Deborah Daniels: Being senator doesn’t qualify you for the presidency

  • Comments
  • Print

Deborah DanielsRecently, George Will suggested in The Washington Post that the Constitution should be amended to prevent any person from running for the presidency if he has served as a U.S. senator.

That will never happen. But his point is fair: A person whose public service has been limited to serving as 1/100th of a legislative body is arguably not qualified to be president of the United States.

John F. Kennedy was a U.S. senator when he won the presidency. Books examining the lead-up to the Bay of Pigs invasion and the Cuban missile crisis during his presidency make it clear that his inexperience led to significant missteps that nearly resulted in nuclear war.

While there is much to admire about Harry Truman for having grown in a job he didn’t ask for and for which even he thought he was unqualified, multiple biographies reveal that he was indeed woefully unprepared to hold the nation’s highest office at a very critical time in our history. He made snap decisions that were poorly thought out and from which he and the nation had to be rescued. And he frequently blurted out ill-considered comments that got him—and the country—into trouble.

In this way, he resembled the current holder of the office, another former senator. Pronouncements carrying no consequence when articulated by a senator with no real power carry far greater significance when uttered by the leader of the free world.

Barack Obama, who spent just two years as a U.S. senator before beginning his campaign for president, apparently thought lofty speeches could substitute for governance. This led to situations such as the infamous “red line” speech warning Syria against the use of chemical weapons; the inference was that the Middle Eastern country would suffer massive reprisal from the United States if it used such weapons. When it did so, exactly nothing happened: The president’s threat was hollow. This suggested a weakness that Vladimir Putin has since repeatedly sought to exploit.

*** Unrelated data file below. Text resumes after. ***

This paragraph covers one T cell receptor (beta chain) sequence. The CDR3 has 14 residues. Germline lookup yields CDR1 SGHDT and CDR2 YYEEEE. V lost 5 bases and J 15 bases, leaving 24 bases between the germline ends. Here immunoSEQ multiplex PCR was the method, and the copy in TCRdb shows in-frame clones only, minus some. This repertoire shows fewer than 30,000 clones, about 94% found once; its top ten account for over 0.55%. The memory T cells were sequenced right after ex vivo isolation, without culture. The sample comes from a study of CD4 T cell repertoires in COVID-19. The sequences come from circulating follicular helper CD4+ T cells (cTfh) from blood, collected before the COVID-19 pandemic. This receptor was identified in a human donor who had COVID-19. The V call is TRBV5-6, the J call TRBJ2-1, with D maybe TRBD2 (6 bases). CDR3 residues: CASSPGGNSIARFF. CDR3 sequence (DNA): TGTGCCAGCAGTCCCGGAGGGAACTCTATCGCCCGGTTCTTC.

Today’s Senate is not the great deliberative body of past reputation. As Will points out, many people run for the Senate simply in order to position themselves for the presidency, and they spend their time there posturing rather than actually legislating.

There are a few notable exceptions to this rule, including—thankfully—Indiana Sen. Todd Young. But note that the Congress as a whole seems singularly incapable of even passing appropriations bills—the most basic of tasks. In recent years, the nation has limped along operating on continuing resolutions passed repeatedly at the 11th hour just to keep the government open.

Senators of this ilk fall all over one another to show off by grilling, often in the most rude and offensive manner, the nominees for high office presented for confirmation by the president of the opposing party. Think back to the imperious conduct of Democratic senators, including Cory Booker and Kamala Harris, both of whom were running for president at the time, in questioning former President Trump’s nominees.

And look at the shameful conduct of Republican senators, including Ted Cruz and Josh Hawley (for whom Will reserves his harshest criticism), in recent hearings. Their treatment of soon-to-be-Justice Ketanji Brown Jackson at her confirmation hearing was appalling and an embarrassment to the institution of the Senate. And Hawley actually sought to nullify a presidential election from his seat in the Senate.

So maybe George Will is onto something. At a minimum, in order to qualify for the presidency, a candidate should have held at least one position of actual responsibility.•


Daniels, an attorney with Krieg DeVault LLP, is a former U.S. attorney, assistant U.S. attorney general, and president of the Sagamore Institute. Send comments to

Click here for more Forefront columns.

Please enable JavaScript to view this content.

Story Continues Below

Editor's note: You can comment on IBJ stories by signing in to your IBJ account. If you have not registered, please sign up for a free account now. Please note our updated comment policy that will govern how comments are moderated.

One thought on “Deborah Daniels: Being senator doesn’t qualify you for the presidency

  1. It sounds as though Ms. Daniels would have certainly wished that Hillary Clinton, the most qualified by breadth and depth of experience, had been victorious over a 5-times bankrupted, sleazy businessman who became an accidental (?) President.